One last thing. I finally managed to get a Jazzlab Sax Holder and it arrived just in time for the gig. I actually tried it out for the first time on stage. I will post a full review very soon but I’ll say this (Spoiler alert!) I think it’s a keeper.

Crack the Sky and Getting Ready For New Stuff

Last night the Crack Pack horns (same as the Retox Horns – Dave Makowiecki, Jim McFalls, and me) played with Crack the Sky at Ram’s Head Live in Baltimore. The place was absolutely packed and we had a great time. We played two of the songs we recorded for the most recent CD, Ostrich, as well as the “usual suspects” of Skin Deep, She’s a Dancer, Mind Baby, and I Am the Walrus from the Beatles (always the closer). I once again played the Cannonball Raven tenor because it’s really tight and the intonation is pretty well locked in. I am still having trouble with a sticky G# key that is really getting on my nerves but I’m getting better at prepping the horn to limit it as much as possible. I’m mostly annoyed because I took it back where I bought it to have them look at it, it took them ten days to get it done, and it’s still exactly the way it was. I’m going to take it to my regular tech soon.

I’m also getting ready to play some high-profile gigs with Jr. Cline and the Recliners. The first one is in two weeks at the Bethesda Jazz and Blues Supper Club in Bethesda, MD. I’ve played with Daryl before but it was with the smaller club band, This gig is the first of a series with a ten-piece group (three horns) and I’ll most likely be playing alto and bari (bari for sure but it looks like alto will be a double). I’m pretty much caught up to where I was years ago on the bari with the possible exception of some endurance but I’ve been practicing a decent amount on alto to make sure that’s up to speed as well. I was playing alto in New Monopoly but only on a couple of tunes a night. I’m liking it more and more. I just had my horn (Buffet 400) in to the shop for some adjustment and it feels awesome. I’m also really happy with the Phil-Tone Custom (now called an Aurora) that has been my main piece for a couple of years.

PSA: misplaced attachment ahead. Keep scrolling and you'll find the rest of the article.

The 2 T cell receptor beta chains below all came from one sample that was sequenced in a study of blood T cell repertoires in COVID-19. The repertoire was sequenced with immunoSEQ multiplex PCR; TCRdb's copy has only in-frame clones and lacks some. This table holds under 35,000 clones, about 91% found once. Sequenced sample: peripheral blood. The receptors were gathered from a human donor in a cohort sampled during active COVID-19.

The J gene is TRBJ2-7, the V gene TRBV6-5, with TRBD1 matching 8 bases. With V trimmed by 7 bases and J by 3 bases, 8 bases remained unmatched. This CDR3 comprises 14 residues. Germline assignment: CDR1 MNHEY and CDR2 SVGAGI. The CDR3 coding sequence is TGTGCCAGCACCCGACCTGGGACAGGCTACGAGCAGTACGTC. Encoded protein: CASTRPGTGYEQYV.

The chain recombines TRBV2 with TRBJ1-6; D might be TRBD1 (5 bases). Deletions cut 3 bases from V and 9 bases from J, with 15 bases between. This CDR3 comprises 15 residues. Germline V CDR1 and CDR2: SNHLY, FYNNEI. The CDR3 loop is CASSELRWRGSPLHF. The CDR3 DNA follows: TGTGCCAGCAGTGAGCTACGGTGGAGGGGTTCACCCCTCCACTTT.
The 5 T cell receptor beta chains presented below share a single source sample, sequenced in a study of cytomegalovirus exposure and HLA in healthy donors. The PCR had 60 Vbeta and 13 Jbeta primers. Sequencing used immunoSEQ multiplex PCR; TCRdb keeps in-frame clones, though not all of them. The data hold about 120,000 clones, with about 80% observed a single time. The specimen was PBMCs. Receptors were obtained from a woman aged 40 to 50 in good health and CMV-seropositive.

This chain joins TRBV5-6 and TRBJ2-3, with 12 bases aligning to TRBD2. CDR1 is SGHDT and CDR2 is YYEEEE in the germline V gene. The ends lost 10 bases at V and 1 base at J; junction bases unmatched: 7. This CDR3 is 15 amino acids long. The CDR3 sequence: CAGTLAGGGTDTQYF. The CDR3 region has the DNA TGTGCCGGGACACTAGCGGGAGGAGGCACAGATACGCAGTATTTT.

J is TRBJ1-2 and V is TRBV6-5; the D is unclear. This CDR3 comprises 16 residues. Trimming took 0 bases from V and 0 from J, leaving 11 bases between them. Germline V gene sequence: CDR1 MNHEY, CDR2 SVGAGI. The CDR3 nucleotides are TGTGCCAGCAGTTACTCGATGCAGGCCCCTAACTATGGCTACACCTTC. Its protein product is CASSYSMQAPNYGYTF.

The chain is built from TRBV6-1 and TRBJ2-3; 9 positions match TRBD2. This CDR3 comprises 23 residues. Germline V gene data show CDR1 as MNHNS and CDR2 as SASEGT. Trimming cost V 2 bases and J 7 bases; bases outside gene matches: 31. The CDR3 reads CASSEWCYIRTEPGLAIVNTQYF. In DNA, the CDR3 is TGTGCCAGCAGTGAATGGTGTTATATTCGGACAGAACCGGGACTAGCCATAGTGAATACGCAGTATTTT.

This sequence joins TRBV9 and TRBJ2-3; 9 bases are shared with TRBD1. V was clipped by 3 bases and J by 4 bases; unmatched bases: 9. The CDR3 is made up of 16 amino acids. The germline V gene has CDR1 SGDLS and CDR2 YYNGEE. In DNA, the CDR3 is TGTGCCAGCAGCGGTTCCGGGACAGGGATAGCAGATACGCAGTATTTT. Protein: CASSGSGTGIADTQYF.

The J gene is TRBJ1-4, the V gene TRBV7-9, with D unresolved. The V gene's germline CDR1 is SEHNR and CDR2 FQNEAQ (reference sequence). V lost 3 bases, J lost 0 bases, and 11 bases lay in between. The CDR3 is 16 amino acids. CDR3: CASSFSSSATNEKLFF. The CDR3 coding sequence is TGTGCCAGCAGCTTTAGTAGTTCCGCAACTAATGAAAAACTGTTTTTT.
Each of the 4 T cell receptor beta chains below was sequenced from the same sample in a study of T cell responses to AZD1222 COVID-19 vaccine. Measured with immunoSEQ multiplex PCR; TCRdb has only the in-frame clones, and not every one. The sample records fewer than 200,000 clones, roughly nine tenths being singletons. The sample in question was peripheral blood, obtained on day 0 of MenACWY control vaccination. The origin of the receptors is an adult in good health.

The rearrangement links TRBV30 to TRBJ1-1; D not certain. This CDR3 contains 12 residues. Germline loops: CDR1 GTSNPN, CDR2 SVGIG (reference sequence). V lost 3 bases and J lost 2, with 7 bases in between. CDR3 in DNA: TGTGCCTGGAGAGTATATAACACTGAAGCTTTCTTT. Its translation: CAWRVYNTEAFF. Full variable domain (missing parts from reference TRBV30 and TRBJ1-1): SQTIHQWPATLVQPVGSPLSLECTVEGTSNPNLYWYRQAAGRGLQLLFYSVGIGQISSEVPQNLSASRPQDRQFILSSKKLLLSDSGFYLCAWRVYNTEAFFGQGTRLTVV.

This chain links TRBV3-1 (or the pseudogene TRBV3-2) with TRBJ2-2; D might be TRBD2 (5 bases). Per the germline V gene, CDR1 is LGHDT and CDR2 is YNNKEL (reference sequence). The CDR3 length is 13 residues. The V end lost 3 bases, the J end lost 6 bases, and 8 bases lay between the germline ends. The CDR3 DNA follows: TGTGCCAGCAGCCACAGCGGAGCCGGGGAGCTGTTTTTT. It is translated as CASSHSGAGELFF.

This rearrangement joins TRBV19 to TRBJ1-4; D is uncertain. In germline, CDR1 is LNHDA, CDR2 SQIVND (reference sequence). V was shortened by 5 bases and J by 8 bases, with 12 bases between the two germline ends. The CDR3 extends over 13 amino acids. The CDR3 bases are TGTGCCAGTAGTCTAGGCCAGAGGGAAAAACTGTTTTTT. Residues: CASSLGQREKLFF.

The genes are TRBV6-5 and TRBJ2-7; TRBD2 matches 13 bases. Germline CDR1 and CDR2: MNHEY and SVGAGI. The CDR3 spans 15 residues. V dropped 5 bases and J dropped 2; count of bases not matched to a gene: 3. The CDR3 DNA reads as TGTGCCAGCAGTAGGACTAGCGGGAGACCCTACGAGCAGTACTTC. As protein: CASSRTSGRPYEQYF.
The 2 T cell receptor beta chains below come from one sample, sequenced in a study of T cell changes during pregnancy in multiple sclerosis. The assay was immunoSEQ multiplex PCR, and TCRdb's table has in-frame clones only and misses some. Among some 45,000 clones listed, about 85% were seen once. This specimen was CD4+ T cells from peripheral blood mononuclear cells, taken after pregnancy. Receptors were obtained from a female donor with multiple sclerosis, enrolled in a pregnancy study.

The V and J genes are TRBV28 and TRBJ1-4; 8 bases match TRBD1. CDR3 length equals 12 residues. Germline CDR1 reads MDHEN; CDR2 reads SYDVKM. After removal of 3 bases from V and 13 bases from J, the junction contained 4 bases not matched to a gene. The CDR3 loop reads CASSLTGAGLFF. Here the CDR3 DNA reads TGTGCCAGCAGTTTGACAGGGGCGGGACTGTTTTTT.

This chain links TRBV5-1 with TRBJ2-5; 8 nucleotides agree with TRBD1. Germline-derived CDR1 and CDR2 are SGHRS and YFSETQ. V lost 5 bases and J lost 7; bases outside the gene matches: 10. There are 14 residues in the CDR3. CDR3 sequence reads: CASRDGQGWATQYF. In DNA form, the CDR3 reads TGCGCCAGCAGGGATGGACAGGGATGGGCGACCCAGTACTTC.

I have been writing a lot of charts to get ready for the gig because there is no Eb book and it’s just too mind-bendingly hard to sight transpose the Bb book for me. I am still using Muse Score for this because it’s both free and (at least for me) very easy to use. I like the fact that I can enter everything  need with the computer keyboard and a mouse so I can work on charts wherever I have access to a computer. I’ve achieved a great comfort level with this entry method and can get through several tunes an hour if I’m not too distracted. I don’t even bother printing them out because I read everything from my iPad these days. I just export as a PDF, upload them to my Dropbox folder as a backup and then grab them from the pad. If I was doing more charts I would probably consider going for Sibelius but for my purposes, this free program does everything I need.


A Couple of Quick Things

Great Gig